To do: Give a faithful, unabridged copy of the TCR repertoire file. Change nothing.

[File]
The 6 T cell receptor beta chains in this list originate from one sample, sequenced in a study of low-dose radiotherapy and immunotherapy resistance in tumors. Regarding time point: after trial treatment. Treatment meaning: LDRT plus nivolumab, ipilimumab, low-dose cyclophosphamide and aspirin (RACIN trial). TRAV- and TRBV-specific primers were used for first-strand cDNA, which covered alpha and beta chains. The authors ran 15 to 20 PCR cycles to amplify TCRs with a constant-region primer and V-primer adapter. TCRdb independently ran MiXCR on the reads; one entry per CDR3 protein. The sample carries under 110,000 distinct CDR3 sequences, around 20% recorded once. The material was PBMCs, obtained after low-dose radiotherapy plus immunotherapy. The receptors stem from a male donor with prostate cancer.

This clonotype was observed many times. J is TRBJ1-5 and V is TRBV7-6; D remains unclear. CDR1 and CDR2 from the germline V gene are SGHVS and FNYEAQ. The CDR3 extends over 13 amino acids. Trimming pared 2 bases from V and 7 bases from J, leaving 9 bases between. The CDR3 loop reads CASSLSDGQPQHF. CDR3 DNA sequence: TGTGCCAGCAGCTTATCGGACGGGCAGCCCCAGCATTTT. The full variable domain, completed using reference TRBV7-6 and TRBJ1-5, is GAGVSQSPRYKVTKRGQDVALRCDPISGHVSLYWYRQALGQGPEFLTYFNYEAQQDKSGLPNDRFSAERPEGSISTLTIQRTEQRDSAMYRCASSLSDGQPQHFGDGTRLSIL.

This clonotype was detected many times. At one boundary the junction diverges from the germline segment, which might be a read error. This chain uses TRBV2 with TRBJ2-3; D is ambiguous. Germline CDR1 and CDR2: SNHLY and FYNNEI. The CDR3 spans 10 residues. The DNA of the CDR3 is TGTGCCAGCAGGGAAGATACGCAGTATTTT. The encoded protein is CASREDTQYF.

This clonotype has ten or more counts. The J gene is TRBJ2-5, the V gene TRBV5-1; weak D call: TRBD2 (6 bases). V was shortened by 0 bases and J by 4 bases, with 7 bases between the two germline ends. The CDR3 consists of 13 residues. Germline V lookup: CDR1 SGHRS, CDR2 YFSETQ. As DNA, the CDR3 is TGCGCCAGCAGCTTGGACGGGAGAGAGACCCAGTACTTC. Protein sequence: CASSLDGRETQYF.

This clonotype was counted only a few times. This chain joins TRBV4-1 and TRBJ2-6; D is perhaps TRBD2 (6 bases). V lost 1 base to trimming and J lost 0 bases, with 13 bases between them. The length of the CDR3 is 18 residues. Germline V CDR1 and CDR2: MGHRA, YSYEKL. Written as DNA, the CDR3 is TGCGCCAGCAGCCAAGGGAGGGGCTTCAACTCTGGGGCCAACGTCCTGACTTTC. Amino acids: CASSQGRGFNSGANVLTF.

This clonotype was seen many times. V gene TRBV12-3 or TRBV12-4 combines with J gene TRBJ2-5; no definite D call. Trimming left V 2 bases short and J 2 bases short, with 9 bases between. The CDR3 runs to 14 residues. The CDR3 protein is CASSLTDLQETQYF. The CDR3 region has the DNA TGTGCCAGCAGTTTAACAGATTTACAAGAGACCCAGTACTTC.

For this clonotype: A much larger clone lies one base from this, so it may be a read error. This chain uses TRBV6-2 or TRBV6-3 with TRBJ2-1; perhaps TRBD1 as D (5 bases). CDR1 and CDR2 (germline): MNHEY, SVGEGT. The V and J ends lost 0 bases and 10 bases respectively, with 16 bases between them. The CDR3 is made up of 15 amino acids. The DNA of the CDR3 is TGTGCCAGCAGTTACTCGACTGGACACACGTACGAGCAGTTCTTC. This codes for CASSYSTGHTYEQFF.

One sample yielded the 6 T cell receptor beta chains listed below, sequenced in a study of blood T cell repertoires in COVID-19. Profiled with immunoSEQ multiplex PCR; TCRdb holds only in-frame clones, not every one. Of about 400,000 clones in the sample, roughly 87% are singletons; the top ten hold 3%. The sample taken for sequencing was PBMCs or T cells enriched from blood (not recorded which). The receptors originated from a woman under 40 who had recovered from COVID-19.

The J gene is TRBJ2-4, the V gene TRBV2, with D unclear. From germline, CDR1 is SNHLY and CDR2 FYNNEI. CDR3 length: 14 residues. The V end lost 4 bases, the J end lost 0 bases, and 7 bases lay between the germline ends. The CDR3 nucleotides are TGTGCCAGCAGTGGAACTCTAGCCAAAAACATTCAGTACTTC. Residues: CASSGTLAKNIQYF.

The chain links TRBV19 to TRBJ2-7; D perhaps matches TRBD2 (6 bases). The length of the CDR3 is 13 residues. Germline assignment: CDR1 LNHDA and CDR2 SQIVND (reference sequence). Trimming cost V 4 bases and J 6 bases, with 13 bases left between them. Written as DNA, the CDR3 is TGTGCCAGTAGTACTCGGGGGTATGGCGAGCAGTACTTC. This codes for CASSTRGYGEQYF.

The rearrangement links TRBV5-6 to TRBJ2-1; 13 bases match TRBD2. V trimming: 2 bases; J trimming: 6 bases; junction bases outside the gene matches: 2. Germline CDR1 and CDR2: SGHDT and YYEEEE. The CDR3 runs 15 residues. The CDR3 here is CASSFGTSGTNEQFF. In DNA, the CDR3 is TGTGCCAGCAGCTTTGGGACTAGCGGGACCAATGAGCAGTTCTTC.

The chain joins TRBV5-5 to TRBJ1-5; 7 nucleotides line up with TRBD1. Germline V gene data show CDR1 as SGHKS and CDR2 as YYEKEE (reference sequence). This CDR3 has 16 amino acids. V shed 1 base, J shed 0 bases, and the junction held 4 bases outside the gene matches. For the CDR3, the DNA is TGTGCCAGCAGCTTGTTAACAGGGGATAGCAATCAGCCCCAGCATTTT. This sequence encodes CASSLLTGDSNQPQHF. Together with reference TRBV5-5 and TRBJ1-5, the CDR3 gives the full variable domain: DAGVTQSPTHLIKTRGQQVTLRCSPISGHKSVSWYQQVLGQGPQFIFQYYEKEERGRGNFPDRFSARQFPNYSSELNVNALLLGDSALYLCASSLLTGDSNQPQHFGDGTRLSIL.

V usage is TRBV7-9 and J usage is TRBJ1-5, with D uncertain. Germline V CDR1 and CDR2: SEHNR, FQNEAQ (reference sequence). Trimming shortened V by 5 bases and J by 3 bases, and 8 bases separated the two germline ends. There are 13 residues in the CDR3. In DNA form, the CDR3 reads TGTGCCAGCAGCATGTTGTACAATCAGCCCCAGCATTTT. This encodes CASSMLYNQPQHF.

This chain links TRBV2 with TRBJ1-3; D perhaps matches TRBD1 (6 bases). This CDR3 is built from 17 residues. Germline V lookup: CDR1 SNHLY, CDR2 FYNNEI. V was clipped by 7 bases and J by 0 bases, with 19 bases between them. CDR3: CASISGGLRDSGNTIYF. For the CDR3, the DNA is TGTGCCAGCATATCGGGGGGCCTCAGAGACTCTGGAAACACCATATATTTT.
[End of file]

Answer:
The 6 T cell receptor beta chains in this list originate from one sample, sequenced in a study of low-dose radiotherapy and immunotherapy resistance in tumors. Regarding time point: after trial treatment. Treatment meaning: LDRT plus nivolumab, ipilimumab, low-dose cyclophosphamide and aspirin (RACIN trial). TRAV- and TRBV-specific primers were used for first-strand cDNA, which covered alpha and beta chains. The authors ran 15 to 20 PCR cycles to amplify TCRs with a constant-region primer and V-primer adapter. TCRdb independently ran MiXCR on the reads; one entry per CDR3 protein. The sample carries under 110,000 distinct CDR3 sequences, around 20% recorded once. The material was PBMCs, obtained after low-dose radiotherapy plus immunotherapy. The receptors stem from a male donor with prostate cancer.

This clonotype was observed many times. J is TRBJ1-5 and V is TRBV7-6; D remains unclear. CDR1 and CDR2 from the germline V gene are SGHVS and FNYEAQ. The CDR3 extends over 13 amino acids. Trimming pared 2 bases from V and 7 bases from J, leaving 9 bases between. The CDR3 loop reads CASSLSDGQPQHF. CDR3 DNA sequence: TGTGCCAGCAGCTTATCGGACGGGCAGCCCCAGCATTTT. The full variable domain, completed using reference TRBV7-6 and TRBJ1-5, is GAGVSQSPRYKVTKRGQDVALRCDPISGHVSLYWYRQALGQGPEFLTYFNYEAQQDKSGLPNDRFSAERPEGSISTLTIQRTEQRDSAMYRCASSLSDGQPQHFGDGTRLSIL.

This clonotype was detected many times. At one boundary the junction diverges from the germline segment, which might be a read error. This chain uses TRBV2 with TRBJ2-3; D is ambiguous. Germline CDR1 and CDR2: SNHLY and FYNNEI. The CDR3 spans 10 residues. The DNA of the CDR3 is TGTGCCAGCAGGGAAGATACGCAGTATTTT. The encoded protein is CASREDTQYF.

This clonotype has ten or more counts. The J gene is TRBJ2-5, the V gene TRBV5-1; weak D call: TRBD2 (6 bases). V was shortened by 0 bases and J by 4 bases, with 7 bases between the two germline ends. The CDR3 consists of 13 residues. Germline V lookup: CDR1 SGHRS, CDR2 YFSETQ. As DNA, the CDR3 is TGCGCCAGCAGCTTGGACGGGAGAGAGACCCAGTACTTC. Protein sequence: CASSLDGRETQYF.

This clonotype was counted only a few times. This chain joins TRBV4-1 and TRBJ2-6; D is perhaps TRBD2 (6 bases). V lost 1 base to trimming and J lost 0 bases, with 13 bases between them. The length of the CDR3 is 18 residues. Germline V CDR1 and CDR2: MGHRA, YSYEKL. Written as DNA, the CDR3 is TGCGCCAGCAGCCAAGGGAGGGGCTTCAACTCTGGGGCCAACGTCCTGACTTTC. Amino acids: CASSQGRGFNSGANVLTF.

This clonotype was seen many times. V gene TRBV12-3 or TRBV12-4 combines with J gene TRBJ2-5; no definite D call. Trimming left V 2 bases short and J 2 bases short, with 9 bases between. The CDR3 runs to 14 residues. The CDR3 protein is CASSLTDLQETQYF. The CDR3 region has the DNA TGTGCCAGCAGTTTAACAGATTTACAAGAGACCCAGTACTTC.

For this clonotype: A much larger clone lies one base from this, so it may be a read error. This chain uses TRBV6-2 or TRBV6-3 with TRBJ2-1; perhaps TRBD1 as D (5 bases). CDR1 and CDR2 (germline): MNHEY, SVGEGT. The V and J ends lost 0 bases and 10 bases respectively, with 16 bases between them. The CDR3 is made up of 15 amino acids. The DNA of the CDR3 is TGTGCCAGCAGTTACTCGACTGGACACACGTACGAGCAGTTCTTC. This codes for CASSYSTGHTYEQFF.

One sample yielded the 6 T cell receptor beta chains listed below, sequenced in a study of blood T cell repertoires in COVID-19. Profiled with immunoSEQ multiplex PCR; TCRdb holds only in-frame clones, not every one. Of about 400,000 clones in the sample, roughly 87% are singletons; the top ten hold 3%. The sample taken for sequencing was PBMCs or T cells enriched from blood (not recorded which). The receptors originated from a woman under 40 who had recovered from COVID-19.

The J gene is TRBJ2-4, the V gene TRBV2, with D unclear. From germline, CDR1 is SNHLY and CDR2 FYNNEI. CDR3 length: 14 residues. The V end lost 4 bases, the J end lost 0 bases, and 7 bases lay between the germline ends. The CDR3 nucleotides are TGTGCCAGCAGTGGAACTCTAGCCAAAAACATTCAGTACTTC. Residues: CASSGTLAKNIQYF.

The chain links TRBV19 to TRBJ2-7; D perhaps matches TRBD2 (6 bases). The length of the CDR3 is 13 residues. Germline assignment: CDR1 LNHDA and CDR2 SQIVND (reference sequence). Trimming cost V 4 bases and J 6 bases, with 13 bases left between them. Written as DNA, the CDR3 is TGTGCCAGTAGTACTCGGGGGTATGGCGAGCAGTACTTC. This codes for CASSTRGYGEQYF.

The rearrangement links TRBV5-6 to TRBJ2-1; 13 bases match TRBD2. V trimming: 2 bases; J trimming: 6 bases; junction bases outside the gene matches: 2. Germline CDR1 and CDR2: SGHDT and YYEEEE. The CDR3 runs 15 residues. The CDR3 here is CASSFGTSGTNEQFF. In DNA, the CDR3 is TGTGCCAGCAGCTTTGGGACTAGCGGGACCAATGAGCAGTTCTTC.

The chain joins TRBV5-5 to TRBJ1-5; 7 nucleotides line up with TRBD1. Germline V gene data show CDR1 as SGHKS and CDR2 as YYEKEE (reference sequence). This CDR3 has 16 amino acids. V shed 1 base, J shed 0 bases, and the junction held 4 bases outside the gene matches. For the CDR3, the DNA is TGTGCCAGCAGCTTGTTAACAGGGGATAGCAATCAGCCCCAGCATTTT. This sequence encodes CASSLLTGDSNQPQHF. Together with reference TRBV5-5 and TRBJ1-5, the CDR3 gives the full variable domain: DAGVTQSPTHLIKTRGQQVTLRCSPISGHKSVSWYQQVLGQGPQFIFQYYEKEERGRGNFPDRFSARQFPNYSSELNVNALLLGDSALYLCASSLLTGDSNQPQHFGDGTRLSIL.

V usage is TRBV7-9 and J usage is TRBJ1-5, with D uncertain. Germline V CDR1 and CDR2: SEHNR, FQNEAQ (reference sequence). Trimming shortened V by 5 bases and J by 3 bases, and 8 bases separated the two germline ends. There are 13 residues in the CDR3. In DNA form, the CDR3 reads TGTGCCAGCAGCATGTTGTACAATCAGCCCCAGCATTTT. This encodes CASSMLYNQPQHF.

This chain links TRBV2 with TRBJ1-3; D perhaps matches TRBD1 (6 bases). This CDR3 is built from 17 residues. Germline V lookup: CDR1 SNHLY, CDR2 FYNNEI. V was clipped by 7 bases and J by 0 bases, with 19 bases between them. CDR3: CASISGGLRDSGNTIYF. For the CDR3, the DNA is TGTGCCAGCATATCGGGGGGCCTCAGAGACTCTGGAAACACCATATATTTT.